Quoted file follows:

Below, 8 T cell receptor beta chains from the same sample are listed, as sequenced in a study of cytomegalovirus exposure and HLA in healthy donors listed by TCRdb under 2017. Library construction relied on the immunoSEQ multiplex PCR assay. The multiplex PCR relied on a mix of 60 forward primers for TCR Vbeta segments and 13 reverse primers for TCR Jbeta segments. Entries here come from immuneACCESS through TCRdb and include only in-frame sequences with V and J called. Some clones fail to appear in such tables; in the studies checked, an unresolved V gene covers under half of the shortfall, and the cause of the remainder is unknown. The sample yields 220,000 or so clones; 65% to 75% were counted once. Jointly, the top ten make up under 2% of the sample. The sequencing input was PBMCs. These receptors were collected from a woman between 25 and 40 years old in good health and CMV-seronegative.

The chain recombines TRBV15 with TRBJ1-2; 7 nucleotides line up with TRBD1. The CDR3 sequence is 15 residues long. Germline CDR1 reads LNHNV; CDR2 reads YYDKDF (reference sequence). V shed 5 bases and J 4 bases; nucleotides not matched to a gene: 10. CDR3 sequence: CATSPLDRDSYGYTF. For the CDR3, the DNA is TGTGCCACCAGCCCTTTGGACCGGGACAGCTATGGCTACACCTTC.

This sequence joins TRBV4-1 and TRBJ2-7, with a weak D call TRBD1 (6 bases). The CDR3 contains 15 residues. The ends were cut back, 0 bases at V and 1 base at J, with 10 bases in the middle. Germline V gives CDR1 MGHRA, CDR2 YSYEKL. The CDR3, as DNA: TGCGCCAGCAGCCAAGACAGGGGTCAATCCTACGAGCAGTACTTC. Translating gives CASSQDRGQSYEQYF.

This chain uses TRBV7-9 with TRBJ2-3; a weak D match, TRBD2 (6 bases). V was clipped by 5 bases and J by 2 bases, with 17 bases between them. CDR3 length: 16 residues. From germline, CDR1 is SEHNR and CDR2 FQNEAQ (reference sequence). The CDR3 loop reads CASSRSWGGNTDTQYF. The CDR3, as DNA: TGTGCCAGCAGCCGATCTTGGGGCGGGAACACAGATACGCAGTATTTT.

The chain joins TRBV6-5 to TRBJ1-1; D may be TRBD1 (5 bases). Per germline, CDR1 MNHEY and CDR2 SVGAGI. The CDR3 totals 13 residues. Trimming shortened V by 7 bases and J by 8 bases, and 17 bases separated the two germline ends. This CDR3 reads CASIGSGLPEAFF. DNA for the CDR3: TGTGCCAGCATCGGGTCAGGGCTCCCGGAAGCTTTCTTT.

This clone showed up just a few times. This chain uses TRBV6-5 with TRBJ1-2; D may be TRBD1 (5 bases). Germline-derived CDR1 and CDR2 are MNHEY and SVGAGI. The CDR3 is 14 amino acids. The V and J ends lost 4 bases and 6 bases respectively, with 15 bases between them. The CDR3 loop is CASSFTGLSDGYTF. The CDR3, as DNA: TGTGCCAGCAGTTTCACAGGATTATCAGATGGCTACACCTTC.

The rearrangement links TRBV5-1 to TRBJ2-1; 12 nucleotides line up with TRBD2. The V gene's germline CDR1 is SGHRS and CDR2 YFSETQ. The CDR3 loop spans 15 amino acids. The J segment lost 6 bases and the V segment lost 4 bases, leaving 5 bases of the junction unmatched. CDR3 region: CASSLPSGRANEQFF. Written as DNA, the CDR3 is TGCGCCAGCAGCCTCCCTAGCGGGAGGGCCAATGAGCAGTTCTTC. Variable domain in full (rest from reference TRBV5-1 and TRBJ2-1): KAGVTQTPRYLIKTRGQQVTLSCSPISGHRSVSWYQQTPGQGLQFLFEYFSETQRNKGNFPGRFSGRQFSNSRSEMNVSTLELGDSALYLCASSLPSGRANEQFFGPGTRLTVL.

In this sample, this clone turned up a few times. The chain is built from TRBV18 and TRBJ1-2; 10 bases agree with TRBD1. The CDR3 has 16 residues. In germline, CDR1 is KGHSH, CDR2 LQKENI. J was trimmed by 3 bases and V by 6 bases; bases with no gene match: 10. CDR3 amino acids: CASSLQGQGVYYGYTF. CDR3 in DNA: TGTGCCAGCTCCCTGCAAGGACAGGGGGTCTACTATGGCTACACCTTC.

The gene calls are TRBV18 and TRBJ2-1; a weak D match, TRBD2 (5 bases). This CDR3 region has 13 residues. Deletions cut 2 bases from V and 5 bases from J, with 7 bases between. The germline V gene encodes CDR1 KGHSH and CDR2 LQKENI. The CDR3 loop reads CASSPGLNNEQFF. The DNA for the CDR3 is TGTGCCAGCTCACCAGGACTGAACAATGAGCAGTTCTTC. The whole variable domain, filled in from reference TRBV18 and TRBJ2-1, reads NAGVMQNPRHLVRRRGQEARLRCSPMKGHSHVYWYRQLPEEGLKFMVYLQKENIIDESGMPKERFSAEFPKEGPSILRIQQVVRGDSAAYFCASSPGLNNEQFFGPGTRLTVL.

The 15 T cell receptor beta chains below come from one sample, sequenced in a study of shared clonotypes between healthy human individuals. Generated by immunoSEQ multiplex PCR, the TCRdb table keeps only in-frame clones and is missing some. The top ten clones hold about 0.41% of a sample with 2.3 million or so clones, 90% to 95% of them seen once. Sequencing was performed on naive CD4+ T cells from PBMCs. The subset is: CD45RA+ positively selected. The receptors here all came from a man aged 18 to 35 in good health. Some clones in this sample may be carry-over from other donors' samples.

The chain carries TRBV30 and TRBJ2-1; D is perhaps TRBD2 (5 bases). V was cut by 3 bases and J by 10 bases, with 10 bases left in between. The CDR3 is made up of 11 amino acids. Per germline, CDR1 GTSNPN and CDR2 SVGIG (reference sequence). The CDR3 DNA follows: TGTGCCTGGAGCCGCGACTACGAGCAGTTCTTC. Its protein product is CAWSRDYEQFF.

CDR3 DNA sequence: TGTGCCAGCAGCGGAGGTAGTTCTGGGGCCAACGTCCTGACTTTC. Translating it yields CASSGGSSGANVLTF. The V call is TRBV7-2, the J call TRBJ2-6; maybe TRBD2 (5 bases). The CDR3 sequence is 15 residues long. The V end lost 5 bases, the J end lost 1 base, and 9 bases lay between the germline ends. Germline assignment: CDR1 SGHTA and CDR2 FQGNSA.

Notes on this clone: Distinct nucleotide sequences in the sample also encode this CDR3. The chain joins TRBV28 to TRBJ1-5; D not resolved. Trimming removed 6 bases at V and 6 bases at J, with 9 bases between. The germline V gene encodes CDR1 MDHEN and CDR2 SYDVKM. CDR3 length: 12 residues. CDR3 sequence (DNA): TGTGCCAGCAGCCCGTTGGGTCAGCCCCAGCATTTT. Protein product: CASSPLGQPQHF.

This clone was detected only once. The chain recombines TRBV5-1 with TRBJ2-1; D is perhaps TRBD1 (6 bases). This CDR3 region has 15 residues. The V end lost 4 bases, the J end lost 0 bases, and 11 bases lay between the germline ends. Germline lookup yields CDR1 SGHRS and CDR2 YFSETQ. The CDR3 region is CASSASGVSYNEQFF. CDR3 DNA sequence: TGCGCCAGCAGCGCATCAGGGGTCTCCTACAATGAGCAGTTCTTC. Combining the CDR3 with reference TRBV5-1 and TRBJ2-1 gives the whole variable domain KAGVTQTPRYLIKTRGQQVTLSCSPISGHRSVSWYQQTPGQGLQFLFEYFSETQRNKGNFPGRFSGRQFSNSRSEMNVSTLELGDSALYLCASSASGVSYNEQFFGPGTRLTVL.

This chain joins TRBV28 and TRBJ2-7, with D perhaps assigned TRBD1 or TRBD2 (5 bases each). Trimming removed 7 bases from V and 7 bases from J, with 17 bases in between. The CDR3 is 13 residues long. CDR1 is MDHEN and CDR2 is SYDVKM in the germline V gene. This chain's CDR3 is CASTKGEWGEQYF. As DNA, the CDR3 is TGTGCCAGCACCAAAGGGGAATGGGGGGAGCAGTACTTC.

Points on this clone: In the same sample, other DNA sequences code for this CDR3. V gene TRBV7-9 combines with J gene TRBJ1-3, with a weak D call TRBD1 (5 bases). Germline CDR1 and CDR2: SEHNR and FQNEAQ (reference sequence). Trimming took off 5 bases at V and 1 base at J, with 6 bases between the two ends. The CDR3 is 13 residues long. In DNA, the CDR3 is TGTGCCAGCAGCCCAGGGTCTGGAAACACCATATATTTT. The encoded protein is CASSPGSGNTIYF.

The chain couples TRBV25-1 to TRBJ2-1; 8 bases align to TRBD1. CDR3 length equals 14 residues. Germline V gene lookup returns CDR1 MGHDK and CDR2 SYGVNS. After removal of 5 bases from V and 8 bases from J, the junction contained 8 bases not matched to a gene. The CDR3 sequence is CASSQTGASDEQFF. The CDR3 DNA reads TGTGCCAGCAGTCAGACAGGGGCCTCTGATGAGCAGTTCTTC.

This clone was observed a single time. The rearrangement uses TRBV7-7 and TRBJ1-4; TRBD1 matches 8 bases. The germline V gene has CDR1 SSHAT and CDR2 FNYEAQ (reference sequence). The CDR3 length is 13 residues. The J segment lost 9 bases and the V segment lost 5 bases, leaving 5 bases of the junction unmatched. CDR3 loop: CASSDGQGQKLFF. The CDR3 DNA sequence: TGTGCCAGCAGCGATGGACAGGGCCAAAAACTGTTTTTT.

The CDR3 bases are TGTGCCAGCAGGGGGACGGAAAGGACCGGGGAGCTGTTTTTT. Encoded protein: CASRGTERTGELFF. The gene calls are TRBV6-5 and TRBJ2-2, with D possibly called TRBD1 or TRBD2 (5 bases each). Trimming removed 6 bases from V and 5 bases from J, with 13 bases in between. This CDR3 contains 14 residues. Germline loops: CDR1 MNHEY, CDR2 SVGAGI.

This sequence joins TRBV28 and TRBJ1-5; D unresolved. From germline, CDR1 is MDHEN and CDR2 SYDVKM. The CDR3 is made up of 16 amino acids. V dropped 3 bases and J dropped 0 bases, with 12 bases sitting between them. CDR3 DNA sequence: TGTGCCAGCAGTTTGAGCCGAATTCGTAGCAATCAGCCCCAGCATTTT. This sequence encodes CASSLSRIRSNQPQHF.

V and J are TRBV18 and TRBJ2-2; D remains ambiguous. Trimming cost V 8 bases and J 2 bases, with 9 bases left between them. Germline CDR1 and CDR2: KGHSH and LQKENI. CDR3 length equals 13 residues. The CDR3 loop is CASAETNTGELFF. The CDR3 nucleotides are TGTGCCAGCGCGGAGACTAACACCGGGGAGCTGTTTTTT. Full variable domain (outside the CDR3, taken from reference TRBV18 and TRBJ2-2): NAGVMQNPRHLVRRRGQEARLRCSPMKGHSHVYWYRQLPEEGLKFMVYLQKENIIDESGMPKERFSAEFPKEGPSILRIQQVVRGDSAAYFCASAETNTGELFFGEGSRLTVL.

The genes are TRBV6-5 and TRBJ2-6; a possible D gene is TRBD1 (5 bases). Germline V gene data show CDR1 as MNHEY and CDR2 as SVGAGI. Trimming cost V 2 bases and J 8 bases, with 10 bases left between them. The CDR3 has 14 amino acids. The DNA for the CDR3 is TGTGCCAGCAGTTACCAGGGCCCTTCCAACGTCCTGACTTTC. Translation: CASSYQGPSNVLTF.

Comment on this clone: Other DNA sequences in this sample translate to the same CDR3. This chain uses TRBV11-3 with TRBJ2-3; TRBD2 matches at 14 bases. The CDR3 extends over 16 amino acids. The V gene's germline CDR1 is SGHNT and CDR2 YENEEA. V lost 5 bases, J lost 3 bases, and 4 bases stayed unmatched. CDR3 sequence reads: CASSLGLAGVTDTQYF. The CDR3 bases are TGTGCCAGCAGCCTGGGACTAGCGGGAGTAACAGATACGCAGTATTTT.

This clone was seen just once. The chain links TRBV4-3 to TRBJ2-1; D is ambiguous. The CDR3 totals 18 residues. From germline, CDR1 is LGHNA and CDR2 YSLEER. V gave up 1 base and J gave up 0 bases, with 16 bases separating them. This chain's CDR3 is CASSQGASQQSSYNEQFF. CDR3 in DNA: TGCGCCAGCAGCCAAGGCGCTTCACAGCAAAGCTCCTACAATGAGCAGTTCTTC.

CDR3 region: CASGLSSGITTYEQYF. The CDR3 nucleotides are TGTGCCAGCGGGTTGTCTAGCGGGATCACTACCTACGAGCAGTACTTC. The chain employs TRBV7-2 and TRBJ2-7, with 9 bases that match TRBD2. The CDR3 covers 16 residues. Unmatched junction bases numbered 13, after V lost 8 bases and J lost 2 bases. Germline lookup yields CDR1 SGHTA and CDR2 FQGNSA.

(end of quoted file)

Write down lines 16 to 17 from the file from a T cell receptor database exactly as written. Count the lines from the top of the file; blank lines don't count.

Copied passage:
Points on this clone: In the same sample, other DNA sequences code for this CDR3. V gene TRBV7-9 combines with J gene TRBJ1-3, with a weak D call TRBD1 (5 bases). Germline CDR1 and CDR2: SEHNR and FQNEAQ (reference sequence). Trimming took off 5 bases at V and 1 base at J, with 6 bases between the two ends. The CDR3 is 13 residues long. In DNA, the CDR3 is TGTGCCAGCAGCCCAGGGTCTGGAAACACCATATATTTT. The encoded protein is CASSPGSGNTIYF.

The chain couples TRBV25-1 to TRBJ2-1; 8 bases align to TRBD1. CDR3 length equals 14 residues. Germline V gene lookup returns CDR1 MGHDK and CDR2 SYGVNS. After removal of 5 bases from V and 8 bases from J, the junction contained 8 bases not matched to a gene. The CDR3 sequence is CASSQTGASDEQFF. The CDR3 DNA reads TGTGCCAGCAGTCAGACAGGGGCCTCTGATGAGCAGTTCTTC.